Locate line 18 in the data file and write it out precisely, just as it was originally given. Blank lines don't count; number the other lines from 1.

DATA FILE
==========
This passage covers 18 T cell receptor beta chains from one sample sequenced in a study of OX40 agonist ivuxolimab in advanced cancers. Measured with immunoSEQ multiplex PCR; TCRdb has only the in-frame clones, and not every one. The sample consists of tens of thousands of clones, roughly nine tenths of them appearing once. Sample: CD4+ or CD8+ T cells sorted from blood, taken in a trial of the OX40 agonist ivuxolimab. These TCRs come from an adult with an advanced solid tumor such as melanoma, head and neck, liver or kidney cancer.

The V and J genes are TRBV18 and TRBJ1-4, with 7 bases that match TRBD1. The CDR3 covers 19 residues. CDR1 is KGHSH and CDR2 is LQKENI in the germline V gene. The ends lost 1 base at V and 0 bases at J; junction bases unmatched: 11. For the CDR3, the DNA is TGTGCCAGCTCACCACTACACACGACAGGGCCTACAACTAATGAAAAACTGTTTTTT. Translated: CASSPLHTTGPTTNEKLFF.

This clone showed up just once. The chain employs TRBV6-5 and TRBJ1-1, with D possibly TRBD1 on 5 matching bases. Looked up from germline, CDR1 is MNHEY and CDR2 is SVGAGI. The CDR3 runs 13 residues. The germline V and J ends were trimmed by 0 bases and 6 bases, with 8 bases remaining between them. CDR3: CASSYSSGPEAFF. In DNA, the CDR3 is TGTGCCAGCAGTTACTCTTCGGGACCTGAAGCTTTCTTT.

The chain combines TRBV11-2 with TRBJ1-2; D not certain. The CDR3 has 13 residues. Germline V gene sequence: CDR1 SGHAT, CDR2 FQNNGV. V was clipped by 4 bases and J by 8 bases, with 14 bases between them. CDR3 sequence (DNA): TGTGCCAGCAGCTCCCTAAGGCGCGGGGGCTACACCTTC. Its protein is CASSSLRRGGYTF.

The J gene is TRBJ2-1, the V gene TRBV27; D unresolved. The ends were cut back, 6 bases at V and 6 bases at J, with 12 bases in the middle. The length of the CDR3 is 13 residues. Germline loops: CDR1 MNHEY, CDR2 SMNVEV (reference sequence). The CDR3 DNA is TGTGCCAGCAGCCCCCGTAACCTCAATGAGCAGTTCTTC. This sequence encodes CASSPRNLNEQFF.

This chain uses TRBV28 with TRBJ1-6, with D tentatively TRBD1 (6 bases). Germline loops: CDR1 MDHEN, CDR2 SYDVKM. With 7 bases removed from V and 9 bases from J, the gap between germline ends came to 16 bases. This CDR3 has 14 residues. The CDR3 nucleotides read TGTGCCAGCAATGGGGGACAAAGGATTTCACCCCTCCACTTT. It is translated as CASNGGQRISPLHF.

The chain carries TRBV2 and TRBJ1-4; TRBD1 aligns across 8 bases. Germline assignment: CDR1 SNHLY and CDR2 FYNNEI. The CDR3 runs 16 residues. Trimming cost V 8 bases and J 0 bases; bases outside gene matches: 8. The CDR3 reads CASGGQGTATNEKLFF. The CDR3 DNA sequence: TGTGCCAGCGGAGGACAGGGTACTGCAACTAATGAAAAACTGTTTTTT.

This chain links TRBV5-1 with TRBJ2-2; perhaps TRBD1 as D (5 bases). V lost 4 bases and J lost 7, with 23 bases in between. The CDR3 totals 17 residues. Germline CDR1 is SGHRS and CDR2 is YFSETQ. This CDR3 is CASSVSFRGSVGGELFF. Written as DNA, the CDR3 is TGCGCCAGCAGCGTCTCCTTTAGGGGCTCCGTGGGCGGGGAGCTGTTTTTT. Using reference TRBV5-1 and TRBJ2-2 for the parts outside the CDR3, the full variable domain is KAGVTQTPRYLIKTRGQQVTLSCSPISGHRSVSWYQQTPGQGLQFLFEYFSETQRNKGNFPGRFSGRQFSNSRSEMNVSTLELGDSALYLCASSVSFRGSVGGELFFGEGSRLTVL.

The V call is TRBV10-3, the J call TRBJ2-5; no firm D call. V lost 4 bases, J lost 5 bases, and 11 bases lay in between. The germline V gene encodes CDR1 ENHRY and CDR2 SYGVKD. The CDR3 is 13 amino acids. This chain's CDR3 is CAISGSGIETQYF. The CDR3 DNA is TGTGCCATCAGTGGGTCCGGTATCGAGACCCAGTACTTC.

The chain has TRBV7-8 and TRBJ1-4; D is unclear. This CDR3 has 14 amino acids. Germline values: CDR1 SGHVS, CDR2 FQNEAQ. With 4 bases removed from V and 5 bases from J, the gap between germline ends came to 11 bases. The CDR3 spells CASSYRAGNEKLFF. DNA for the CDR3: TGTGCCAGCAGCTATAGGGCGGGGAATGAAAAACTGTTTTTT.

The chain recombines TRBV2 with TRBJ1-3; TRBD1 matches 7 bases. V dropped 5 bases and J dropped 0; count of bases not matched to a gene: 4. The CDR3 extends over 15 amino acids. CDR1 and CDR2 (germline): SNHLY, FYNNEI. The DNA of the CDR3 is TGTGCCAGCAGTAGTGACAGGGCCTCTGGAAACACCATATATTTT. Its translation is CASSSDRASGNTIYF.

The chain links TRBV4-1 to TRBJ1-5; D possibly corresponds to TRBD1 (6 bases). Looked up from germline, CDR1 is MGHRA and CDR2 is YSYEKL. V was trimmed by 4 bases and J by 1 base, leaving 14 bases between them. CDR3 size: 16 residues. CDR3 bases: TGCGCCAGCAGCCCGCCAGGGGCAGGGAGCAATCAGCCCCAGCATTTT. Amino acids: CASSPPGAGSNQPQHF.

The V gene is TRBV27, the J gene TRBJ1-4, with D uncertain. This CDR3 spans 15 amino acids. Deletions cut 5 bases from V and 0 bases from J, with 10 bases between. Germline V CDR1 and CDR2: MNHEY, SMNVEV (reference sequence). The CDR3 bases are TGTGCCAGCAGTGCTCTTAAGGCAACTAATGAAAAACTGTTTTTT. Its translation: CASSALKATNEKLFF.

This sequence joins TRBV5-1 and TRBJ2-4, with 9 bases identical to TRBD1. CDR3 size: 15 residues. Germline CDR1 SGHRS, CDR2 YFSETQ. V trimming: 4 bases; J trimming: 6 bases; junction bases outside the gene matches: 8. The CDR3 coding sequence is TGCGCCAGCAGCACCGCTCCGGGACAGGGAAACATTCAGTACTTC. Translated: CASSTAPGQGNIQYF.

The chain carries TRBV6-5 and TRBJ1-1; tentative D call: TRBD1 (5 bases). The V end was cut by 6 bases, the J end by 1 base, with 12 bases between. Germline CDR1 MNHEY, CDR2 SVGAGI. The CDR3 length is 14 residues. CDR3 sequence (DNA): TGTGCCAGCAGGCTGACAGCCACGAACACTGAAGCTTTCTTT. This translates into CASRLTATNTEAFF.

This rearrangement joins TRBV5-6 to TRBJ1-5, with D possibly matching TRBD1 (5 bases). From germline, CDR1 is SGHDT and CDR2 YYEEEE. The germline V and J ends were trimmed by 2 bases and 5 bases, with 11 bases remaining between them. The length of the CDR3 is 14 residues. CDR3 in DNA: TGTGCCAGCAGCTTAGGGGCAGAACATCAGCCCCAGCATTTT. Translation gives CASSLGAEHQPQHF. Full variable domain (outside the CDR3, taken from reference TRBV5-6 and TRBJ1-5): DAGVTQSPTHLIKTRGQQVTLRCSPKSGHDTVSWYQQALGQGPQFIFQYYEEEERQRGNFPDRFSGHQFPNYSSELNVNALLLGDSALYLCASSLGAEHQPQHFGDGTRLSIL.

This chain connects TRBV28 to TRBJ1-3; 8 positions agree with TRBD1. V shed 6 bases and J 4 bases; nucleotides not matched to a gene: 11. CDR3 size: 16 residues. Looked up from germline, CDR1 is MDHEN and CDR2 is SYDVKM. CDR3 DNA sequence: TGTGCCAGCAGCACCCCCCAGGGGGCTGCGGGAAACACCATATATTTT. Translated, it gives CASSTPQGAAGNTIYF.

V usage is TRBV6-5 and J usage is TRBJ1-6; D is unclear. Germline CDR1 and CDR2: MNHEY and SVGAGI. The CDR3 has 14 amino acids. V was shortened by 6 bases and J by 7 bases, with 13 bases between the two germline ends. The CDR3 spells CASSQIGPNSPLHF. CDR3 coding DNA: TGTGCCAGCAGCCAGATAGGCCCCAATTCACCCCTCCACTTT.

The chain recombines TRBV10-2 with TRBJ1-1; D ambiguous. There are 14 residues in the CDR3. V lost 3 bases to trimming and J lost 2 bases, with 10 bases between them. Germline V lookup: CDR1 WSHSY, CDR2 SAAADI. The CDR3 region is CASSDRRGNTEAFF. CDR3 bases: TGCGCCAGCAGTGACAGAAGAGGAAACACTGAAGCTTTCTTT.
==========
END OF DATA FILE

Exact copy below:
V usage is TRBV6-5 and J usage is TRBJ1-6; D is unclear. Germline CDR1 and CDR2: MNHEY and SVGAGI. The CDR3 has 14 amino acids. V was shortened by 6 bases and J by 7 bases, with 13 bases between the two germline ends. The CDR3 spells CASSQIGPNSPLHF. CDR3 coding DNA: TGTGCCAGCAGCCAGATAGGCCCCAATTCACCCCTCCACTTT.